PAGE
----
I suppose my Cuban husband was asking me about Canada’s national hero because presumably that should be someone who is admired for their courage, outstanding achievements, and noble qualities; and is someone who has made significant positive contributions to society’s development and growth, and represents the nation. He was looking to see what we as Canadians hold as our greatest values, compared to Cuba. To know our heroes is to know our collective values, history, and what makes our country great. Acknowledging our nation’s heroes is equivalent to the national identity – its history, heritage, and culture. So viva national heroes, be they just one or a multitude of diverse people who rise up, make us proud of our countries and inspire us to be better world citizens.

Wrapping up my musings for today, here’s a little Bob ‘n Doug-style Canadian humor for you based on current events, and shared from @MeanwhileinCanada1:
“Dear Neighbours,
We have kidnapped your bird. He’ll be safely returned to you on impeachment day. We believe this is in everyone’s best interest.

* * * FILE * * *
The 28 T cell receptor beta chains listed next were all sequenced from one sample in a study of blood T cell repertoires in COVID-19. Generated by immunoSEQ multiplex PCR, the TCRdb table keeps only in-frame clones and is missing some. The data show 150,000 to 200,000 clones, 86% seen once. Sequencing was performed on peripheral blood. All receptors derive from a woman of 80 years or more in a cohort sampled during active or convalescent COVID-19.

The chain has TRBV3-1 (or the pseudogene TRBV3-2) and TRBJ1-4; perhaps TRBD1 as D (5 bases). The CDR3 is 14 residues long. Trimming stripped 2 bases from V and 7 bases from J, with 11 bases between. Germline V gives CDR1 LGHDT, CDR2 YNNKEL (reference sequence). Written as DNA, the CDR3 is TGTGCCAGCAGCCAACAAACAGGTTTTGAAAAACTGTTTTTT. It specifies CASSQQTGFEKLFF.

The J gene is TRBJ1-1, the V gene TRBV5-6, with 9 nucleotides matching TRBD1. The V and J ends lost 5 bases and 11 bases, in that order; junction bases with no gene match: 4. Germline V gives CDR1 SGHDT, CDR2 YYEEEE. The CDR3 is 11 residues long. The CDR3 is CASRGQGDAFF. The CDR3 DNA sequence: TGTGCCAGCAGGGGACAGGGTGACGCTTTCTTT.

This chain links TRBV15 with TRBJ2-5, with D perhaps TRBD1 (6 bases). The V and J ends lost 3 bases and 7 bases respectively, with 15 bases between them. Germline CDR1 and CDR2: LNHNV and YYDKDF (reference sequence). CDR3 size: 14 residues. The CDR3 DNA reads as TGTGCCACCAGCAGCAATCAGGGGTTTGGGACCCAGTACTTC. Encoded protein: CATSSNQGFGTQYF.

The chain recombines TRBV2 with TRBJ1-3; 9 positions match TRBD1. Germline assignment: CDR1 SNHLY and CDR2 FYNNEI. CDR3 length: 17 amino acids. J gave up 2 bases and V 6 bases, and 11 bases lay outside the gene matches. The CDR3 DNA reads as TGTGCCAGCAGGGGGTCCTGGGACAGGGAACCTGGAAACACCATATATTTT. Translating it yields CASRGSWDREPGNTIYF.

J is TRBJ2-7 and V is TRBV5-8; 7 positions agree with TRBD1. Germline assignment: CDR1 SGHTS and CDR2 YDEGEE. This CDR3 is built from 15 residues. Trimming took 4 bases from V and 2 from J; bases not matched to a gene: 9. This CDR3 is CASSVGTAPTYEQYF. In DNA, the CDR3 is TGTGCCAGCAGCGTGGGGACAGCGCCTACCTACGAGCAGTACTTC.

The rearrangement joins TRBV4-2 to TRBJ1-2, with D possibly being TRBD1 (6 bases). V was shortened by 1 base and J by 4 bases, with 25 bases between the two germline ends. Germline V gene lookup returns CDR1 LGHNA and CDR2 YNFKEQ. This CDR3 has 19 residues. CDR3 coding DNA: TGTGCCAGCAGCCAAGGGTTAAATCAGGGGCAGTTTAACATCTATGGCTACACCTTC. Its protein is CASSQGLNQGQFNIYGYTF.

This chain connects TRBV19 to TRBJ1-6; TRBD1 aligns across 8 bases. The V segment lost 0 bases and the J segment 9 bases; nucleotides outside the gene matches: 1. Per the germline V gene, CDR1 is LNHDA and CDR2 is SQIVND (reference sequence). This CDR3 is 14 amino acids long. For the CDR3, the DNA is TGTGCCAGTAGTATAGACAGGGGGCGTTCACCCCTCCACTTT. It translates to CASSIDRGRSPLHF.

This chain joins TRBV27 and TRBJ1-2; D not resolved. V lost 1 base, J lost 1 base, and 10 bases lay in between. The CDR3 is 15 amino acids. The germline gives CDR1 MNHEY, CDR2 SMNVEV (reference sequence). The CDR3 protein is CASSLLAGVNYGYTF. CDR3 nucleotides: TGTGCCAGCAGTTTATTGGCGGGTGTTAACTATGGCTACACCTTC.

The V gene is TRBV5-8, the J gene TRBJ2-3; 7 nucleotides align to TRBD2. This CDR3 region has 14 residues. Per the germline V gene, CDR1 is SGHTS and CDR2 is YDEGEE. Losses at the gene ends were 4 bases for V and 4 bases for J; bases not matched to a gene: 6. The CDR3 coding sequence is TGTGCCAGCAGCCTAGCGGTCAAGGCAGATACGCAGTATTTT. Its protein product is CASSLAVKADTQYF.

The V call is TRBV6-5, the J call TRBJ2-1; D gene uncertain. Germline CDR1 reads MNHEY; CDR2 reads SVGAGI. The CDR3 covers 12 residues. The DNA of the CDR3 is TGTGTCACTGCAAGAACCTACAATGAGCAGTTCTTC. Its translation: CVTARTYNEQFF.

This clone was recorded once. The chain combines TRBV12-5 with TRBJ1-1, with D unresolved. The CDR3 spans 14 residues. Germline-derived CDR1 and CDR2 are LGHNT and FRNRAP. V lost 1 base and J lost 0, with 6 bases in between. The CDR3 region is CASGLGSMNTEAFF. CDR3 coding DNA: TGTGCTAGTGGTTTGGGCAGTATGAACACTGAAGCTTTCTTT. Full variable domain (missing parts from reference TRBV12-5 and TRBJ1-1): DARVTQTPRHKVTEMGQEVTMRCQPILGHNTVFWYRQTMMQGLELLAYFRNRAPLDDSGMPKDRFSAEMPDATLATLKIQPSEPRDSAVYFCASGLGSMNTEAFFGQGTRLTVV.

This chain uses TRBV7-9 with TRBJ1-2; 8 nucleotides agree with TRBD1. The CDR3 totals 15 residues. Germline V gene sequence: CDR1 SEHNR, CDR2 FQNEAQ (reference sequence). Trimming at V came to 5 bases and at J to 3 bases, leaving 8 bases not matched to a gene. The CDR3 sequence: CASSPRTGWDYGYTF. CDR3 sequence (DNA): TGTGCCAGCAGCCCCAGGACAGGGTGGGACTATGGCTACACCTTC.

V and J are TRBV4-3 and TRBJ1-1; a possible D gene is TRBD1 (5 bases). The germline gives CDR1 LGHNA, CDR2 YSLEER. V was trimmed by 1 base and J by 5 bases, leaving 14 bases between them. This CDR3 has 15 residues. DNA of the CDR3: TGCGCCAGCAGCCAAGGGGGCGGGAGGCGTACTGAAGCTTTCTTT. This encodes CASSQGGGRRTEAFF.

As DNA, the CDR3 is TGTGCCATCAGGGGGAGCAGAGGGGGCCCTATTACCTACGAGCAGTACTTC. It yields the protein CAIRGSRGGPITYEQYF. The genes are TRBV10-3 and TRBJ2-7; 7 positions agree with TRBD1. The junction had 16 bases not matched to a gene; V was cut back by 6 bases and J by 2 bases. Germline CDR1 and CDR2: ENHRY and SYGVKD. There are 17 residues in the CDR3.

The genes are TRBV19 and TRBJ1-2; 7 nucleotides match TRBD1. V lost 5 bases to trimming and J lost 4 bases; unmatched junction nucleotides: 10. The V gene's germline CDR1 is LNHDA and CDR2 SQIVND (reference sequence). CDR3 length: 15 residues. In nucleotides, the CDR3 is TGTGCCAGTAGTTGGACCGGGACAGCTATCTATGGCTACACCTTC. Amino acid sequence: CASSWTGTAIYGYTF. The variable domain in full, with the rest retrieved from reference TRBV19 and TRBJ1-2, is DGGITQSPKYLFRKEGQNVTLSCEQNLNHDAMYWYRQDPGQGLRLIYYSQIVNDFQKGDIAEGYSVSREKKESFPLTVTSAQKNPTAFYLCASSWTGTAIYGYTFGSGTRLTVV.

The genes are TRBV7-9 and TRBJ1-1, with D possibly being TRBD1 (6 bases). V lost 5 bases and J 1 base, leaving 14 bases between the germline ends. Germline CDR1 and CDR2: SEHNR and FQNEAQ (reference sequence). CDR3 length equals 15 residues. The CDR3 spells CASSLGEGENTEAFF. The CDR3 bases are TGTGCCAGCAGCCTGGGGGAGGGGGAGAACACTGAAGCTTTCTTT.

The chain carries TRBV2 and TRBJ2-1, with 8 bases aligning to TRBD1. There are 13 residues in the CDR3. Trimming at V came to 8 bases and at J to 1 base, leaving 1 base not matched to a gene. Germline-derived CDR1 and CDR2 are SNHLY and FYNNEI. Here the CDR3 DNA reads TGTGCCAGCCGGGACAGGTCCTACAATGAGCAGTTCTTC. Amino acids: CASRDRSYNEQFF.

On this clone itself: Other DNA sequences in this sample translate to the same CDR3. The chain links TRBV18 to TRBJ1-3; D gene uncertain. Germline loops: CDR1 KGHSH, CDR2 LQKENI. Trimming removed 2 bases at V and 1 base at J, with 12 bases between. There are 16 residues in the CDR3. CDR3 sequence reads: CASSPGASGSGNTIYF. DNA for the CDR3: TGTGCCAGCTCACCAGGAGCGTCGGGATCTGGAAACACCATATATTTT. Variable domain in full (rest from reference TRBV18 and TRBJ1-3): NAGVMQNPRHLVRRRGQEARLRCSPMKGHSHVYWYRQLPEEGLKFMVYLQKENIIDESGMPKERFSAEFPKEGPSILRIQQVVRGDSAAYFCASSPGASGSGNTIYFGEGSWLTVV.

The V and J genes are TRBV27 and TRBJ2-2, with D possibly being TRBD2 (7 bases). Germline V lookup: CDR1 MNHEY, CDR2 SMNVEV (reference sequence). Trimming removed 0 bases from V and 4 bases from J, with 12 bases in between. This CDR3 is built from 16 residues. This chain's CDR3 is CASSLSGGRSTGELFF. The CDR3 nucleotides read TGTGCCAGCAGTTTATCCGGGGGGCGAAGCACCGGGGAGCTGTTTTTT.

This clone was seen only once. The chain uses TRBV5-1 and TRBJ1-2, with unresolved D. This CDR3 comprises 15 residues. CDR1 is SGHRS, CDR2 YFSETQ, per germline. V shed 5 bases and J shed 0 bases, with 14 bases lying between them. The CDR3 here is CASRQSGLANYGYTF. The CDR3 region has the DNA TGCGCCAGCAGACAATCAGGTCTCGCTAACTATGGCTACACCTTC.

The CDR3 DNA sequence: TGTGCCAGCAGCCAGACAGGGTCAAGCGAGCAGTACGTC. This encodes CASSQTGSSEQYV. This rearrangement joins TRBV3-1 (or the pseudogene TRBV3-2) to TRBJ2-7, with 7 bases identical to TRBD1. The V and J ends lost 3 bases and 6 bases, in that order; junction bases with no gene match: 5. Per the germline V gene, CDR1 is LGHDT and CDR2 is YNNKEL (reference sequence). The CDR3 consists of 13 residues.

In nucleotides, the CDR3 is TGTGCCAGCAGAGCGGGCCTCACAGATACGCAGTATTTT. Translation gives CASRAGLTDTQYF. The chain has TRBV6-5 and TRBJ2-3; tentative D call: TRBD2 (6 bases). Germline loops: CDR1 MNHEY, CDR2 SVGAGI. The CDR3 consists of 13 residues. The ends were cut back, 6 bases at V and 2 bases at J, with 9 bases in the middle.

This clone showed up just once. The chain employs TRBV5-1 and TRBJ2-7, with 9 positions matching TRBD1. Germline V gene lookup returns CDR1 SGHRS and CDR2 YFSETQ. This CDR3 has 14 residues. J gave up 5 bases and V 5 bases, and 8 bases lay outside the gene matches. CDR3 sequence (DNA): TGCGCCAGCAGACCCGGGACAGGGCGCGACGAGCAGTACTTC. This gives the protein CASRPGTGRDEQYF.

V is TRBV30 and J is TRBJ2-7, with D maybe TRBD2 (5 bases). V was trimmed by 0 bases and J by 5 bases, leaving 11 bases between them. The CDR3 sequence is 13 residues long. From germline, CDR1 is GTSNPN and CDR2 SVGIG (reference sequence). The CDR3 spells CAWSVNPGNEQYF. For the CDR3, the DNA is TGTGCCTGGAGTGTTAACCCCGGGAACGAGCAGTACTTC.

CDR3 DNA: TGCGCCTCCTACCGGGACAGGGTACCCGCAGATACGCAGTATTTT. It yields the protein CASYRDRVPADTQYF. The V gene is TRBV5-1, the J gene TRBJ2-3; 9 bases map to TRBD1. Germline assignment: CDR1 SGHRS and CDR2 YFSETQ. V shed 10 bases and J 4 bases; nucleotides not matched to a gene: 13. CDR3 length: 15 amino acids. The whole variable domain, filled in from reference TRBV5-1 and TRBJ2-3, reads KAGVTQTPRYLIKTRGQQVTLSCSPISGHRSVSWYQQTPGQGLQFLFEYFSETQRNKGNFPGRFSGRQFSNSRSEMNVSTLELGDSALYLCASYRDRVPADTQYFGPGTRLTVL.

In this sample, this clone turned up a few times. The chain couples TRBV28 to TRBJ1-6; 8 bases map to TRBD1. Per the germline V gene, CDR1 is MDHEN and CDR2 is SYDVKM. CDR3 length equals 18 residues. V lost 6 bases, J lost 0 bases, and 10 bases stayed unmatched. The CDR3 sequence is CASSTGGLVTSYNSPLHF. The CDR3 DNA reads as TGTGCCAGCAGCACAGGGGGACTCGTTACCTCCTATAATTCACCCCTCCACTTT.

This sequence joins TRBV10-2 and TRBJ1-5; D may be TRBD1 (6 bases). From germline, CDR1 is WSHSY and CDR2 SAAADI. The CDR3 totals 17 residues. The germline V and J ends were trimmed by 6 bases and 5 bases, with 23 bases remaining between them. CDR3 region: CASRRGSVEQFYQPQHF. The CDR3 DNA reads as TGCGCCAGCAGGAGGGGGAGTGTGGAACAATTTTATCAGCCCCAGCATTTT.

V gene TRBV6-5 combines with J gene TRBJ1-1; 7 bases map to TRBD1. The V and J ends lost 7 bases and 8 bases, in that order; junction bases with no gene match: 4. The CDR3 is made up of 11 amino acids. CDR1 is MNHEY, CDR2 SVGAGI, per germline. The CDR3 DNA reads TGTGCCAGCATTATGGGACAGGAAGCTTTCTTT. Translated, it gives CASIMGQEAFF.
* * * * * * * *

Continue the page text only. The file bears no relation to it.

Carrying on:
With love, Canada”

eagle

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La Bandida

My brother Danny and his lovely Cuban wife Mirley have been blessed with three healthy daughters, two of which are in school already. They have been dividing their time between Cuba and Canada since they were born and the first two are fully bilingual. Their baby sister Amanda is almost 2 ½ yrs old now and has been slow to talk, but I’m told that she’s now starting to spout quite a few words, although she was reluctant to speak in English (unlike her older sisters) for awhile. My sister in law left the girls with my brother recently since she had to travel outside of Canada on a personal matter, and of course the family was all too willing to help out with childcare while she was gone. My sister Kelley was telling me that she invited the older sisters to her house for a sleepover. I asked her if the youngest sister, Amanda, was too scared to stay overnight, or was she just too young. I haven’t seen her since March and the last time I saw her in person she was still pretty quiet, a bit of a Mama’s girl. Much to my surprise Kelley said she’s turned into a hellion since then. She said she’s wild, you can’t reign in her energy. Her sisters call her “La Bandida” (the bandit). So she got to stay home with Grammie and Dad. I’m really looking forward to seeing my nieces this fall and am really grateful that our families have been able to seamlessly blend work, study, and life between Cuba and Canada. It’s a tremendous experience for these girls to be able to fully experience two cultures, two languages, two school systems, and two completely different sets of friends as they play, learn and grow up.